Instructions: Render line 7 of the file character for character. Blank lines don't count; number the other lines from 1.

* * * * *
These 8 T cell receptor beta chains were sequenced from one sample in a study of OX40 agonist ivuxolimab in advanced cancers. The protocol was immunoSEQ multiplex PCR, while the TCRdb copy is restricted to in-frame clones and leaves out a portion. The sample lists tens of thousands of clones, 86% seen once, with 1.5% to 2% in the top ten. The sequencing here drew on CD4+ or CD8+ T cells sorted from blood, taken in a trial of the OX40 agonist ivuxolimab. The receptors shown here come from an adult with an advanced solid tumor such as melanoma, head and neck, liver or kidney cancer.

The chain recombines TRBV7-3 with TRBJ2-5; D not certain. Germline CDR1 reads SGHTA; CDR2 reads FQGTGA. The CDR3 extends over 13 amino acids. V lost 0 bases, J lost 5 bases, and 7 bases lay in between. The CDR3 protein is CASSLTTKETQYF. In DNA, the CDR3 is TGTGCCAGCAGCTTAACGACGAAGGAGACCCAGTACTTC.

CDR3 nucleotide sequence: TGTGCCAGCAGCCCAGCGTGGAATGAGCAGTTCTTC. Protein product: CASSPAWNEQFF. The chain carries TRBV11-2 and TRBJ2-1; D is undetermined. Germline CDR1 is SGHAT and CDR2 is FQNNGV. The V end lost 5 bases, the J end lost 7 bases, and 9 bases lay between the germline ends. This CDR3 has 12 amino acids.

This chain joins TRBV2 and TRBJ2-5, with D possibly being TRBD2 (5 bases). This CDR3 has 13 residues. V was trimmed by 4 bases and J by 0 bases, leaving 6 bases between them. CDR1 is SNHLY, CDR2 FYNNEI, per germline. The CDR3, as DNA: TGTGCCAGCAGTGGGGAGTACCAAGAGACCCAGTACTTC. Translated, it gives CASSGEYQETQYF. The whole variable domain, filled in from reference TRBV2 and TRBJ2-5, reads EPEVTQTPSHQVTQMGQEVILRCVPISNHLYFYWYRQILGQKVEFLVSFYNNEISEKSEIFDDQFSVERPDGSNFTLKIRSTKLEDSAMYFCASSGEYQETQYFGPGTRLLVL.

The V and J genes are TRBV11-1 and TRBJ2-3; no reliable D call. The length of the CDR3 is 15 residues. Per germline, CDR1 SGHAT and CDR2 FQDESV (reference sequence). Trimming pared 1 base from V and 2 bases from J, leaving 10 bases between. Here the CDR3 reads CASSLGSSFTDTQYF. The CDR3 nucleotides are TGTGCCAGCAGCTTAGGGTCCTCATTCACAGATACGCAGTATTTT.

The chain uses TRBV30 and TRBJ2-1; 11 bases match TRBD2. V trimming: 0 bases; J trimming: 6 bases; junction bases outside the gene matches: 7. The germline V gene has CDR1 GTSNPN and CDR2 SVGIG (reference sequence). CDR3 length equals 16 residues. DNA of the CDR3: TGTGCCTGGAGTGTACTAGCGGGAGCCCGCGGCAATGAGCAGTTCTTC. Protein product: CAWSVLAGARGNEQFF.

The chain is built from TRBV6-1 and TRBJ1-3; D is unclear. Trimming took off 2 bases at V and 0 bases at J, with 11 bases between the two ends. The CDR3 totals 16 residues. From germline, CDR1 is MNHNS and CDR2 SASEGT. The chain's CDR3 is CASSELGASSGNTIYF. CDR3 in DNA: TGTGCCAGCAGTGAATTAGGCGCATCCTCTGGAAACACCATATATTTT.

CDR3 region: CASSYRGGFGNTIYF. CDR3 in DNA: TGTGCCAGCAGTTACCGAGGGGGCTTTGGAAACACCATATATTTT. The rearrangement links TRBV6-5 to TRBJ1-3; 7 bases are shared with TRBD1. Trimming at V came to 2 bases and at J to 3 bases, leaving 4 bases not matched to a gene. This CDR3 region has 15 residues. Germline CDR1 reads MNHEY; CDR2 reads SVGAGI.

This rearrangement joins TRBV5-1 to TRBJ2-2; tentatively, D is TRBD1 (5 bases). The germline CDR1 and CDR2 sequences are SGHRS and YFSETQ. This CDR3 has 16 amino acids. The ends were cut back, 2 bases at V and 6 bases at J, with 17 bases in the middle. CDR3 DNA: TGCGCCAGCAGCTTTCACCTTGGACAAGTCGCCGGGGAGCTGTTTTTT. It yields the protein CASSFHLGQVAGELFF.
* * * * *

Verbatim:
The chain is built from TRBV6-1 and TRBJ1-3; D is unclear. Trimming took off 2 bases at V and 0 bases at J, with 11 bases between the two ends. The CDR3 totals 16 residues. From germline, CDR1 is MNHNS and CDR2 SASEGT. The chain's CDR3 is CASSELGASSGNTIYF. CDR3 in DNA: TGTGCCAGCAGTGAATTAGGCGCATCCTCTGGAAACACCATATATTTT.